Human immunodeficiency virus-1 (HIV-1) employs accessory proteins to evade innate immune responses by neutralizing the anti-viral activity of host restriction factors. Apolipoprotein B mRNA-editing enzyme 3G (APOBEC3G, A3G) and bone marrow stromal cell antigen 2 (BST2) are host resistance factors that potentially inhibit HIV-1 infection. BST2 reduces viral production by tethering budding HIV-1 particles to virus producing cells, while A3G inhibits the reverse transcription (RT) process and induces viral genome hypermutation through cytidine deamination, generating fewer replication competent progeny virus...
December 7, 2015: Journal of Theoretical Biology
Wenjiao Wu, Dongguo Lin, Xintian Shen, Fangfang Li, Yuxin Fang, Kaiqun Li, Tianrong Xun, Guang Yang, Jie Yang, Shuwen Liu, Jian He
Influenza A viral (IAV) fusion peptides are known for their important role in viral-cell fusion process and membrane destabilization potential which are compatible with those of antimicrobial peptides. Thus, by replacing the negatively or neutrally charged residues of FPs with positively charged lysines, we synthesized several potent antimicrobial peptides derived from the fusogenic peptides (FPs) of hemagglutinin glycoproteins (HAs) of IAV. The biological screening identified that in addition to the potent antibacterial activities, these positively charged fusion peptides (pFPs) effectively inhibited the replication of influenza A viruses including oseltamivir-resistant strain...
2015: PloS One
Zhengyu Ouyang, Maria J Buzon, Lu Zheng, Hong Sun, Xu G Yu, Ronald J Bosch, John W Mellors, Joseph J Eron, Rajesh T Gandhi, Mathias Lichterfeld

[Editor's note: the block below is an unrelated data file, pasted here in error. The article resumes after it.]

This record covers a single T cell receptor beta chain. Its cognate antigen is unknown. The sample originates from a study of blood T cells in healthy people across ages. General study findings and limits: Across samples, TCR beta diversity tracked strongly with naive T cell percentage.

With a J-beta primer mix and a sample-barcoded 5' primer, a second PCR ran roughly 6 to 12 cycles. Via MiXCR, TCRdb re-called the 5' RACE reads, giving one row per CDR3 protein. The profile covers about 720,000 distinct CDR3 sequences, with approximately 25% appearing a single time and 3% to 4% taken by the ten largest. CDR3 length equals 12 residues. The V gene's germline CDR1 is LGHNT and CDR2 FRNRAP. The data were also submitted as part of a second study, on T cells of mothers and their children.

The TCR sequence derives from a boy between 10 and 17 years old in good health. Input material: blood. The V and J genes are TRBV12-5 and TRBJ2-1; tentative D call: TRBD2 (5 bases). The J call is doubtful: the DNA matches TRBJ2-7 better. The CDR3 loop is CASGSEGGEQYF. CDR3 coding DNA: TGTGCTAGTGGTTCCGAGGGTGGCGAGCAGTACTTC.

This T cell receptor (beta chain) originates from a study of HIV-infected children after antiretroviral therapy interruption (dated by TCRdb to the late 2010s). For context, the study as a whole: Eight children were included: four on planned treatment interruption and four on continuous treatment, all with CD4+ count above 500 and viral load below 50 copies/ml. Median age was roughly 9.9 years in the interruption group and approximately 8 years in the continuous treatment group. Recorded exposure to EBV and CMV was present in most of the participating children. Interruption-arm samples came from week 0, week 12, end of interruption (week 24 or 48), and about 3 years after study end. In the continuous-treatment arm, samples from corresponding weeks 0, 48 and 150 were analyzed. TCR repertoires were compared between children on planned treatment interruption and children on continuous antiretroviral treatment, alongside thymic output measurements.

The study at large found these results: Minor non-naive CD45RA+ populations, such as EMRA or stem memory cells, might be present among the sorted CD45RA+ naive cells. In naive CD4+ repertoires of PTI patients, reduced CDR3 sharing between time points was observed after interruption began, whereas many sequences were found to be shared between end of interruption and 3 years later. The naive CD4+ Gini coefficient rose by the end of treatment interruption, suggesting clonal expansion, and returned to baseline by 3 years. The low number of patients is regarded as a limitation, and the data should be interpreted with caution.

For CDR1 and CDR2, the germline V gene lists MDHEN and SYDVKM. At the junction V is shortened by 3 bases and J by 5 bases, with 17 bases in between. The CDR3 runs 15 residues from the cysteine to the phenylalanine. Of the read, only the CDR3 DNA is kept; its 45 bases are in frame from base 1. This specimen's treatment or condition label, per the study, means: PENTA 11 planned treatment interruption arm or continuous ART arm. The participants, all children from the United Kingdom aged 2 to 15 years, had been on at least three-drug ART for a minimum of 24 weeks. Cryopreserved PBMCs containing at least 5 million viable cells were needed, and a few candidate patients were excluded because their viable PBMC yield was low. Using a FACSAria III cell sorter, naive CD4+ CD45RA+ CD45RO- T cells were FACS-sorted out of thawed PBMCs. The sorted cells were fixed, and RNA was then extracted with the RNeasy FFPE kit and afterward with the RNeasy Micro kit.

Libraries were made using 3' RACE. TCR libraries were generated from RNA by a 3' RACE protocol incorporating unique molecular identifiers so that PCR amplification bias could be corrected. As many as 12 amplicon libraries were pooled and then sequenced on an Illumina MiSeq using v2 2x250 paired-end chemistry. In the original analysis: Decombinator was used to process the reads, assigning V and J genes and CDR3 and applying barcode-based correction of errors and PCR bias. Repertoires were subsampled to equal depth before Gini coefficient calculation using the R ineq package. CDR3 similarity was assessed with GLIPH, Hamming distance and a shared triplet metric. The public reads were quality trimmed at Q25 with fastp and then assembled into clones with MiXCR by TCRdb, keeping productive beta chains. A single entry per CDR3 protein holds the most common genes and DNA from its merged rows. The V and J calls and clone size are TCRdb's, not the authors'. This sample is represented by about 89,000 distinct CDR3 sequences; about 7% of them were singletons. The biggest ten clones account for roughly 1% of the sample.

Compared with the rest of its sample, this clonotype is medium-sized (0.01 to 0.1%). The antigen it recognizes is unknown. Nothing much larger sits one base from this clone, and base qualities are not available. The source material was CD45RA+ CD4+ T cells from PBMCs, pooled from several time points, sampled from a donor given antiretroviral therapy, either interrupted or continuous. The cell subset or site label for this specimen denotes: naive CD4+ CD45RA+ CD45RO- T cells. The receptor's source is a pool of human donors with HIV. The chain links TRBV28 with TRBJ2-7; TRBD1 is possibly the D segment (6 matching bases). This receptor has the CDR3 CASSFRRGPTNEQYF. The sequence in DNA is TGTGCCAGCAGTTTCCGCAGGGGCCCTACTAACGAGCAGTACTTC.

Background.  Intensification of antiretroviral therapy with raltegravir does not affect levels of residual human immunodeficiency virus (HIV)-1 viremia, but it has led to increased levels of episomal HIV-1 DNA in some patients, suggesting antiviral activity against otherwise unresponsive components of the viral reservoir. Effects of raltegravir on host cells remain less well understood. Methods.  We used comprehensive and unbiased microarray-based transcriptional profiling to analyze gene expression changes in CD8(+) T cells from participants in a randomized clinical trial (AIDS Clinical Trials Group [ACTG] A5244) comparing raltegravir-intensified to nonintensified antiretroviral therapy...
April 2015: Open Forum Infectious Diseases
Feng Huang, Junsong Zhang, Yijun Zhang, Guannan Geng, Juanran Liang, Yingniang Li, Jingliang Chen, Chao Liu, Hui Zhang
Human immunodeficiency virus type 1 (HIV-1) exploits multiple host factors during its replication. The REV/RRE-dependent nuclear export of unspliced/partially spliced viral transcripts needs the assistance of host proteins. Recent studies have shown that MOV10 overexpression inhibited HIV-1 replication at various steps. However, the endogenous MOV10 was required in certain step(s) of HIV-1 replication. In this report, we found that MOV10 potently enhances the nuclear export of viral mRNAs and subsequently increases the expression of Gag protein and other late products through affecting the Rev/RRE axis...
December 2015: Virology
Katarzyna Kaczmarek Michaels, Frank Wolschendorf, Gillian M Schiralli Lester, Malini Natarajan, Olaf Kutsch, Andrew J Henderson
Since HIV-1 has a propensity to integrate into actively expressed genes, transcriptional interference from neighboring host promoters has been proposed to contribute to the establishment and maintenance HIV-1 latency. To gain insights into how endogenous promoters influence HIV-1 transcription we utilized a set of inducible T cell lines and characterized whether there were correlations between expression of endogenous genes, provirus and long terminal repeat architecture. We show that neighboring promoters are active but have minimal impact on HIV-1 transcription, in particular, expression of the endogenous gene did not prevent expression of HIV-1 following induction of latent provirus...
December 2015: Virology